Boating industry’s sales motor into calmer waters
Posted: 07/01/2012 at 1:15 am
By: Marilyn Odendahl
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A motor boat pulls a raft on Simonton Lake June 28, 2012. (Truth Photo By J. Tyler Klassen)
A pontoon boat cruises on Simonton Lake on Thursday. Boating insiders report a recovery in the industry.
Truth Photo By J. Tyler Klassen
Tom Stark works on a boat engine at WakeSide Marine on Elkhart’s north side June 28, 2012. Stark is a technician at WakeSide. (Truth Photo By J. Tyler Klassen)
WakeSide Marine technician Tom Stark holds a broken piston (bottom) beside a good piston June 28, 2012. (Truth Photo By J. Tyler Klassen)
The pontoon and sports boat dealership on S.R. 19, near Simonton Lake, has compiled a healthy increase in sales over the past year. Banks are lending to consumers who are comfortable with their finances and have decided they can afford to go boating.
“I’m having a hard time seeing the economy as bad as people say it is,” Haradine said.
WakeSide reflects the upward trends being posted in the boating industry as a whole, including pontoon makers in Elkhart County. Thom Dammrich, president of the National Marine Manufacturers Association, noted 2011 was the first year the industry recorded an increase in sales since 2006. In addition, he expects retail activity to continue to grow in 2012 between 4 percent and 5 percent.
The recently released National Marine Manufacturers Association Annual Statistical Report highlighted other positive trends:
• Recreational boating generated $32.3 billion in sales and services in 2011, a 6 percent increase from 2010.
• A total of 527,000 new boats were sold in 2011, a 2 percent improvement from 2010.
• Total retail value of the new boats was $6.1 billion, a 3.5 percent gain over 2010.
However, the economic recession is still causing choppy waters. Sales of new and pre-owned traditional powerboats dropped 5 percent in 2011 to $13.1 billion. Also, the 30- to 60-foot cruising boats are struggling and Dammrich believes they will continue to do so because of the slow-to-recover housing market. Buyers prior to the downturn drew upon their home equity to purchase these higher-end vessels but now they have little or no equity to use.
Moreover, boating as a recreational activity appeals to a narrow demographic. Participants are likely to be male, younger than 50, and have a household income between $25,000 and $75,000, according to the NMMA statistical report.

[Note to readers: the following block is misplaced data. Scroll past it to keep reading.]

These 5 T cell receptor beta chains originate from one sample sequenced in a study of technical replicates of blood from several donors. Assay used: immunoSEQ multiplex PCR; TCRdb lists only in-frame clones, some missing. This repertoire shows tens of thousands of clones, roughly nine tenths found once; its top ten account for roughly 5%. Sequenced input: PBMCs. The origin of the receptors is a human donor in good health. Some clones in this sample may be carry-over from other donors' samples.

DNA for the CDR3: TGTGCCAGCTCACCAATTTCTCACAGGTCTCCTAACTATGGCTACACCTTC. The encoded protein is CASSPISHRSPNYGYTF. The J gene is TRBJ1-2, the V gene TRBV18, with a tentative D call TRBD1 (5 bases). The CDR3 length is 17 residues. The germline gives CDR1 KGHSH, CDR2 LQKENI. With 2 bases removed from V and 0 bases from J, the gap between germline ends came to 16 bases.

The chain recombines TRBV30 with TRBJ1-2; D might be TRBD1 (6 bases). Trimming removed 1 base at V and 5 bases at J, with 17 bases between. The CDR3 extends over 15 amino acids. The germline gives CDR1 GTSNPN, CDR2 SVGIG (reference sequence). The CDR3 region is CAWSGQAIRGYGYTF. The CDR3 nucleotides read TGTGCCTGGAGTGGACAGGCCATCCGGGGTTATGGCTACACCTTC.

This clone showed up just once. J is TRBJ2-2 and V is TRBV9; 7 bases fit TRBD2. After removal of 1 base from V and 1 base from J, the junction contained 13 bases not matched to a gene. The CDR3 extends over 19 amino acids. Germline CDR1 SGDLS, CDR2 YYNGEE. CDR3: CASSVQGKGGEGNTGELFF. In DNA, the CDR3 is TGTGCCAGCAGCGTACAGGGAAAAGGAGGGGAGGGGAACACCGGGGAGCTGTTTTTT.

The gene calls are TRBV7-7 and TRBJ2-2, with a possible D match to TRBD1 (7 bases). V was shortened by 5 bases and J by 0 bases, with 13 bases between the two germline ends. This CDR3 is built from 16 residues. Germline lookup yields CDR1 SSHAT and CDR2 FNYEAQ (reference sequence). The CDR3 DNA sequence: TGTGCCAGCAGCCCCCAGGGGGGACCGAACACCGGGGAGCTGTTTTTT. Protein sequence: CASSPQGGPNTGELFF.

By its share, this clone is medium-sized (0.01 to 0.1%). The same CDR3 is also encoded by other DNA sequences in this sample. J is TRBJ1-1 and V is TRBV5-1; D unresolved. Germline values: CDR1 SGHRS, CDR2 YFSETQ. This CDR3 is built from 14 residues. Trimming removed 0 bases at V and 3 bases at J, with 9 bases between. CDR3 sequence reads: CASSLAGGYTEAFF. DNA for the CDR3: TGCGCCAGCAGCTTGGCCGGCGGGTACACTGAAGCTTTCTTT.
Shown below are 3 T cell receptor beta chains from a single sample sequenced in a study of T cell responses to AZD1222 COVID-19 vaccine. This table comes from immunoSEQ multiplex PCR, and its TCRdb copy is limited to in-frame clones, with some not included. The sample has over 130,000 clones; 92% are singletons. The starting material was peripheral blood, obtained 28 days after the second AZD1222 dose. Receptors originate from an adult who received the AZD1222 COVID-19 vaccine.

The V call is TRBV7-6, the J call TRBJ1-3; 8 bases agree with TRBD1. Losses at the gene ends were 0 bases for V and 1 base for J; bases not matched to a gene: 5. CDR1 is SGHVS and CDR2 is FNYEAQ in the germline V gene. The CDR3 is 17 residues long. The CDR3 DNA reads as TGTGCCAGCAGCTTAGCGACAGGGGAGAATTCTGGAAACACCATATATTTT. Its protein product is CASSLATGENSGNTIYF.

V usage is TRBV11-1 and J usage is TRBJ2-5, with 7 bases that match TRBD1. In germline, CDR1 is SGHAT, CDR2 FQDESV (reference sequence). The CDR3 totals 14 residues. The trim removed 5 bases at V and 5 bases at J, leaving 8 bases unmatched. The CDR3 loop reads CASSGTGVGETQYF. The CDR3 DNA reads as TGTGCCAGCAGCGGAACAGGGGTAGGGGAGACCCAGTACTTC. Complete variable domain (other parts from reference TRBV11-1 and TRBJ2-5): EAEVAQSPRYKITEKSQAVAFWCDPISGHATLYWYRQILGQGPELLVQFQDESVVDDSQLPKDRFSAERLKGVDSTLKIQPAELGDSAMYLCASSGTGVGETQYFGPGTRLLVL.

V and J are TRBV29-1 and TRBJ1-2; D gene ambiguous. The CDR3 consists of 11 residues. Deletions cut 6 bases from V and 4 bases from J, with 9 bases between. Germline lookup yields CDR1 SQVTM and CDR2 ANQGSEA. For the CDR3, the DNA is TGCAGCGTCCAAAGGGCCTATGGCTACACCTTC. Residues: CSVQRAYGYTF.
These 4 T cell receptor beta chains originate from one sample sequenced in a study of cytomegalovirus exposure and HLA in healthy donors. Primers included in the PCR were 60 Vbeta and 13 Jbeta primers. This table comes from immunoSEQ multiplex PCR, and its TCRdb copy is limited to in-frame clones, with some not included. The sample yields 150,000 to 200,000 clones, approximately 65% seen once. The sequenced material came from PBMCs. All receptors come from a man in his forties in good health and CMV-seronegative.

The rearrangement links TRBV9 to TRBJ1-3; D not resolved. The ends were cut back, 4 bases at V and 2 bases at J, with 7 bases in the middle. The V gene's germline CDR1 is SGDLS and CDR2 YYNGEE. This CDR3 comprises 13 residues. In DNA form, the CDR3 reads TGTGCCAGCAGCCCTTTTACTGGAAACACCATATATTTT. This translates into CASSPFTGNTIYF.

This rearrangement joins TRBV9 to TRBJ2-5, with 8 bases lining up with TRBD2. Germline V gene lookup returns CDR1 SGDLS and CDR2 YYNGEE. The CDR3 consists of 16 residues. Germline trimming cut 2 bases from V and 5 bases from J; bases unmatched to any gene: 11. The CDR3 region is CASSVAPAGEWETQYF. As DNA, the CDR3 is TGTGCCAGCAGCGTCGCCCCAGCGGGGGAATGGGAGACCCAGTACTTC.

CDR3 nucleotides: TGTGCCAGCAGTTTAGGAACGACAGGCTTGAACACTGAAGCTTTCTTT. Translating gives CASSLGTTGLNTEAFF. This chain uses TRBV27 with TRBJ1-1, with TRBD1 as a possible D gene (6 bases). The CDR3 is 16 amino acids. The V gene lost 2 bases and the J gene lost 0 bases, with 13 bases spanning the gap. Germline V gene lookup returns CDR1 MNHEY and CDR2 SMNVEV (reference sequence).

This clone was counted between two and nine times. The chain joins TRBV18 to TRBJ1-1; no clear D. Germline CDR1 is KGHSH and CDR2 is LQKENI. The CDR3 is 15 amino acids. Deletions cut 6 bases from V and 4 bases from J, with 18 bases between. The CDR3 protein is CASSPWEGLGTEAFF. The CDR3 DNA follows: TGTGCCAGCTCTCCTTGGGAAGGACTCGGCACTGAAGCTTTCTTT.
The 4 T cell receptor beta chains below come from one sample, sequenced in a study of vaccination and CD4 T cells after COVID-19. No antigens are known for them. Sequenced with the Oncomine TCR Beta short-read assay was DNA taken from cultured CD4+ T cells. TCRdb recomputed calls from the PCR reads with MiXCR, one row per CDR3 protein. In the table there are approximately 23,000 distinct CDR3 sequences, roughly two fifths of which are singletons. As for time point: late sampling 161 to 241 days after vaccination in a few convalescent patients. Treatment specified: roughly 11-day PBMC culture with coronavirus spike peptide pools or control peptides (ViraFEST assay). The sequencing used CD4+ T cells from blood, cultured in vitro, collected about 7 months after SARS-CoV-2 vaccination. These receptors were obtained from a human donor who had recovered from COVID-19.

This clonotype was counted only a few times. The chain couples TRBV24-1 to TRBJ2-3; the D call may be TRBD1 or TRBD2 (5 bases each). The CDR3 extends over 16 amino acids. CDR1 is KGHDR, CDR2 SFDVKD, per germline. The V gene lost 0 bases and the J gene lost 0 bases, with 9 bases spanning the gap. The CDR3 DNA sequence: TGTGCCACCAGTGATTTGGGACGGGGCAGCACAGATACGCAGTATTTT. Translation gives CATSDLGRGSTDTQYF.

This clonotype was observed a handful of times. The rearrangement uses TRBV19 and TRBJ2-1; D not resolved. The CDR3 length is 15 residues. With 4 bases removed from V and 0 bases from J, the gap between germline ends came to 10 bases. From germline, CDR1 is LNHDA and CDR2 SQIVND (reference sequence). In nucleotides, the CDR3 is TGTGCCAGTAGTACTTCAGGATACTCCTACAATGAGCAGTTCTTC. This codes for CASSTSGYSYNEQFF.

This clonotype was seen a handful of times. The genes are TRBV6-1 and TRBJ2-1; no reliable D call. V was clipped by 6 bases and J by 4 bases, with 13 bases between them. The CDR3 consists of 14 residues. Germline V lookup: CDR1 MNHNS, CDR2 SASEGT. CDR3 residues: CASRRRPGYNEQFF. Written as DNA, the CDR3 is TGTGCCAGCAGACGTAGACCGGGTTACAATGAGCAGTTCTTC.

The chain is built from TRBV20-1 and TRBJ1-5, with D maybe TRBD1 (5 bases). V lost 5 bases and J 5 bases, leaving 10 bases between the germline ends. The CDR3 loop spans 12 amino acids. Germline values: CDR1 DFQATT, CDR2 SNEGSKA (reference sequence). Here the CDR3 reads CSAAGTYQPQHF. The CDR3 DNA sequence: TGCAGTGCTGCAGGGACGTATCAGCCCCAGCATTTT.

“As we look at growing boating sales and participation in the future, we realize we’ve got to do a better job of reaching out,” Dammrich said.
The industry, he continued, will have to expose the activity to Hispanics, Asians and African-Americans who traditionally do not participate in the lifestyle. One way he sees to accomplish this is through hiring more minorities to work in the boat dealerships and manufacturing facilities.
Haradine agreed the industry needs more diversity. Yet while he knows what turns individuals and families into boaters, he is unsure how to introduce them to the activity.
“The hook for most people to get into boating is having the experience themselves,” he said, “but I don’t know that I’ve figured out how to provide that for people.”
Although boat usage slipped 1 percent, or 150,000 vessels, in 2011, Dammrich does not believe this is a troubling indication. Instead it could be a market adjustment that sets up a surge in new marine sales in the next decade.
Boat usage has declined in the past five years because more boats are retiring than new boats being brought into the fleet, he said. The average age of a watercraft has risen, from 16 years old in 1997 to 21 in 2011.
As these older boats roll onto retail lots, they will carry little value in the used market, possibly limiting pre-owned choices and pushing consumers to buy new.
WakeSide Marine is still servicing many boats that were made in the 1980s. To entice customers to purchase new, Haradine emphasizes the affordability of boating. Maintaining the pontoon or sports boats available at his dealership costs between $200 and $300 a year while a loan could be stretched to 20 years, making payments as low as $145 a month.
For boat buyers, the main selling point is whether or not the vessel will meet their needs and enable them to do what they want to do with their families, he said. Currently, the units on the market today are addressing those needs and desires.
“I think the manufacturers are in line with the marketplace but, by all means, keep the innovations coming, keep listening to the voice of the customer,” Haradine said. “It seems to me boats that are strong or getting stronger are really paying attention to the retail market.”
While domestic consumers are taking another look at boats, buyers overseas are bolstering the industry’s exports. In 2011 the number of recreational boats that were sent to foreign countries rose 10 percent to 129,000 units. Conversely, imports hit a record high of 280,000 boats, although 80 percent were rowboats and canoes.
For the pleasures boats made in the U.S., the leading export markets are Canada, western Europe and Latin America.
“It’s a unique American industry,” Dammrich said. “They’re not only manufacturing most of the products here but are also a net exporter.”
Boating by the Numbers in 2011
• $32.3 billion: Amount in sales and services generated by recreational boating.
• 83 million: Number of people who participated in recreational boating.
• 1.12 million: Number of pre-owned and new powerboats and sailboats sold.
• $4.0 billion: After-market accessory sales.
• $3.3 billion: Fuel costs for boat owners.
• $2.6 billion: Repair and service costs.
• $1.9 billion: Marina and storage costs.
• 31: Average number of days boats were in operation.
Source: National Marine Manufacturers Association Annual Statistical Report